Monday, May 16, 2011

Monday Linkages

First thing first. I spent much of this past weekend buzzing about various parts of Fort Worth that I hadn't yet explored before. Previously I had spent a decent amount of time in and around downtown, the West 7th development, TCU, and the Cultural District and that was about it. As part of various wedding events and the logistics of me getting to certain places without a car invariably led me to places I had not yet been, like meeting up with Kevin of Fortworthology for coffee/tea at the new local coffee house on Magnolia (Avoca) before I headed to wedding party rehearsal.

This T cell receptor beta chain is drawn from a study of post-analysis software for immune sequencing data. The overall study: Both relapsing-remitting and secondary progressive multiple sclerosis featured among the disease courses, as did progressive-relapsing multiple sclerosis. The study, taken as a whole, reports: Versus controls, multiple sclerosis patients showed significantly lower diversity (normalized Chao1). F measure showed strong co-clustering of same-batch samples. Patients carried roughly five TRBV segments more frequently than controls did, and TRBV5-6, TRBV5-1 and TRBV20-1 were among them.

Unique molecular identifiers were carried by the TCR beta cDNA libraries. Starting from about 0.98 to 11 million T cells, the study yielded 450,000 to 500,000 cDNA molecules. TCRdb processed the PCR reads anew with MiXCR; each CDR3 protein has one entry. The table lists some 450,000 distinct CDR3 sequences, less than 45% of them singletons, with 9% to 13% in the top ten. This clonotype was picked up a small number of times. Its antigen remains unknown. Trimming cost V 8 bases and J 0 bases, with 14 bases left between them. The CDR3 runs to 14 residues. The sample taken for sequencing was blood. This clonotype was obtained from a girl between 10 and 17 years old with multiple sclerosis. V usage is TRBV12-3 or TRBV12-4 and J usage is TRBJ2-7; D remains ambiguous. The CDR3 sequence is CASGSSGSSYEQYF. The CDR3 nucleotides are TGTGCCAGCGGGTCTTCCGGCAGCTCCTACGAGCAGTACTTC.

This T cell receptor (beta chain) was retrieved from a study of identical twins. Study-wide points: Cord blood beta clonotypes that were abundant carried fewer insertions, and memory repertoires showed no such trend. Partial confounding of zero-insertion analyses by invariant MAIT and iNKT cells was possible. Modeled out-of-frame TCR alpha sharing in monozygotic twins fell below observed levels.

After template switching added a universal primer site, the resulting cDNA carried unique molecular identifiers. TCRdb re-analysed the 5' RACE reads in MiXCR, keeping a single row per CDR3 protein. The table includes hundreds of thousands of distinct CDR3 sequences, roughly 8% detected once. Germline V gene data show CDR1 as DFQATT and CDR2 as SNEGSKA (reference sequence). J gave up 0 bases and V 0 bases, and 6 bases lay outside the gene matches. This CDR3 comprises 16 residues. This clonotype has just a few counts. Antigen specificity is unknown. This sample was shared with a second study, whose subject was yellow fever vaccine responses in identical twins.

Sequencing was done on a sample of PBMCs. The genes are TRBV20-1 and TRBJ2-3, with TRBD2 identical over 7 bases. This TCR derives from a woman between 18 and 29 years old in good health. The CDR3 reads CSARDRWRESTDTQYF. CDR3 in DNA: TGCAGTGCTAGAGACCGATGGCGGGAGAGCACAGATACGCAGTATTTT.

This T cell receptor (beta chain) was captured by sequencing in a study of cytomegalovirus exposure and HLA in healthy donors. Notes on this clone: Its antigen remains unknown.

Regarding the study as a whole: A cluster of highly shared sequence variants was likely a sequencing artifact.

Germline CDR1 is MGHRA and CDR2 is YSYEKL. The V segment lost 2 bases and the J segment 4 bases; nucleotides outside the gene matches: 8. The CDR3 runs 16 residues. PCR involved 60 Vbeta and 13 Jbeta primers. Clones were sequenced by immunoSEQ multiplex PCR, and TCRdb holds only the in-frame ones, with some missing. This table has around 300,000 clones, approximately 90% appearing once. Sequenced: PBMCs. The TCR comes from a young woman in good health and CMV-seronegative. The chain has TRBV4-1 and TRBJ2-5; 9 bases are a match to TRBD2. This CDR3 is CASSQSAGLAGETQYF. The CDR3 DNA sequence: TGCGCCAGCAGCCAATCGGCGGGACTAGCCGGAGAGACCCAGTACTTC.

It pains me to say it, but Fort Worth has much better bones left in tact than do we here at the bigger brother (sister? What sex would Dallas be if we were to anthropomorphize?) Magnolia Ave is like Bishop Arts but like 5x of it, including the active, engaged young professionals that have bought into the neighborhood to the south. It surely is only a matter of time until the broken fabric to the north, between Magnolia and downtown is redeveloped.

In another part of town, much of North Main Street between downtown and the stockyards was surprisingly intact as well. Only the remaining fabric seemed to oscillate from one side of the street to the other, rarely mirroring proper form on both sides of the street. On the other hand, North Main was proud home to this byoot (sic):

http://v10.lscache2.c.bigcache.googleapis.com/static.panoramio.com/photos/original/8574262.jpg